Parker Davis

Scrolling Turkey Part II: The Gobble

In my last post I made a scrolling turkey but quickly realized, it needed to gobble.

I started by getting a few audio files of turkeys gobbling. I assembled the samples into a single file so that I could load them with a single http request but play them as audio sprites. I used OcenAudio to do it manually but I probably should have used the NPM package audiosprite which uses FFMPEG to automatically create audio sprites with associated metadata.

I grabbed the Sprite class from this repo and in its simplicity it works wonders!

class Sprite {
constructor(settingsObj) {
this.src = settingsObj.src;
this.samples = settingsObj.sprite;
async init() {
// Set up web audio
const AudioCtx = window.AudioContext || window.webkitAudioContext;
this.ctx = new AudioCtx();
// Load file
this.audioBuffer = await this.getFile();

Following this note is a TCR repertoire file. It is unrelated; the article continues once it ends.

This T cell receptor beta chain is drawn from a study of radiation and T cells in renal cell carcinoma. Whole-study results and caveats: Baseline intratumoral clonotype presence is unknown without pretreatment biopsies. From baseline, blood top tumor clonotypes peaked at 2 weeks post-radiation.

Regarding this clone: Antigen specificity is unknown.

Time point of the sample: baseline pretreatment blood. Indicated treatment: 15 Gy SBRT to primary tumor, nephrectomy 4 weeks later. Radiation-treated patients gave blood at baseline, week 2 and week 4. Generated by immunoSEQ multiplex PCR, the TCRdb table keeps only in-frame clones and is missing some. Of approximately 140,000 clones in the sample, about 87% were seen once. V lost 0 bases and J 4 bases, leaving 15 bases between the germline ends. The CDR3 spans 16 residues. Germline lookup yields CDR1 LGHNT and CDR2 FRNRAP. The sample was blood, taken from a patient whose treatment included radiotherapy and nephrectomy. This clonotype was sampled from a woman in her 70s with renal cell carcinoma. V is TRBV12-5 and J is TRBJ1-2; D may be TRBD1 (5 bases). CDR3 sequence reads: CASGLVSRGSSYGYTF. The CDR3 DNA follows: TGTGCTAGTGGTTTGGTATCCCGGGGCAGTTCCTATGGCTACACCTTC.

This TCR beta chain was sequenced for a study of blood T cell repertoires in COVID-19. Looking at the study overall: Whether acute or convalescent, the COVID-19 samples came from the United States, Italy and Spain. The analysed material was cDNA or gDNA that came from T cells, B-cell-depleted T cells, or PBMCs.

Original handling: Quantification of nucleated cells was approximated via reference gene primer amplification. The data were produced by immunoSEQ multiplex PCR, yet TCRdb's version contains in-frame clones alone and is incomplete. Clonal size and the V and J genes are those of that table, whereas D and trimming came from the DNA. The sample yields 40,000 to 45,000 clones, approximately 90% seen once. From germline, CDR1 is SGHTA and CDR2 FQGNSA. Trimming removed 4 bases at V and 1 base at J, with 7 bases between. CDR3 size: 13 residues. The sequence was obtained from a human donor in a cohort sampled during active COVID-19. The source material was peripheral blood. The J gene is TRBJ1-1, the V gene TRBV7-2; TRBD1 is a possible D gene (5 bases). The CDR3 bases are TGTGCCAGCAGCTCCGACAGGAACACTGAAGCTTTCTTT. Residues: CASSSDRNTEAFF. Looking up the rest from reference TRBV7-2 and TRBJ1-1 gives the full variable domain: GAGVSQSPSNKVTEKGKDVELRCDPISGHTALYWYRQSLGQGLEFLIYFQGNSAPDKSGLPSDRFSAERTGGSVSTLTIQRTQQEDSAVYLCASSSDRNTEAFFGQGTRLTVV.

async getFile() {
// Request file
const response = await fetch(this.src);
if (!response.ok) {
console.log(`${response.url} ${response.statusText}`);
throw new Error(`${response.url} ${response.statusText}`);
const arrayBuffer = await response.arrayBuffer();
const audioBuffer = await this.ctx.decodeAudioData(arrayBuffer);
return audioBuffer;
play(sampleName) {
const startTime = this.samples[sampleName][0] / 1000;
const duration = this.samples[sampleName][1] / 1000;
const sampleSource = this.ctx.createBufferSource();
sampleSource.buffer = this.audioBuffer;
sampleSource.start(this.ctx.currentTime, startTime, duration);

An instance of the class loads the audio file as an audio buffer. You pass in an options object with a path to the audio file in src, and a sprite object with named sprite keys with start times and duration in milliseconds. I just plugged in my audio file and the metadata for the three gobbles named a, b, and c:

const gobble = new Sprite({
src: 'assets/turkey/turkey-sprite.m4a',
sprite: {
a: [0, 1000],
b: [1000, 1000],
c: [2000, 1100],

I then add an event listener after the page loads to handle when someone clicks the turkey:

window.addEventListener('load', () => {
const turkey = document.querySelector('.turkey');
turkey.addEventListener('click', () => {
const sprites = ['a', 'b', 'c'];
const randomSprite =
sprites[Math.floor(Math.random() * sprites.length)];;

As a result, I am filled with delight.



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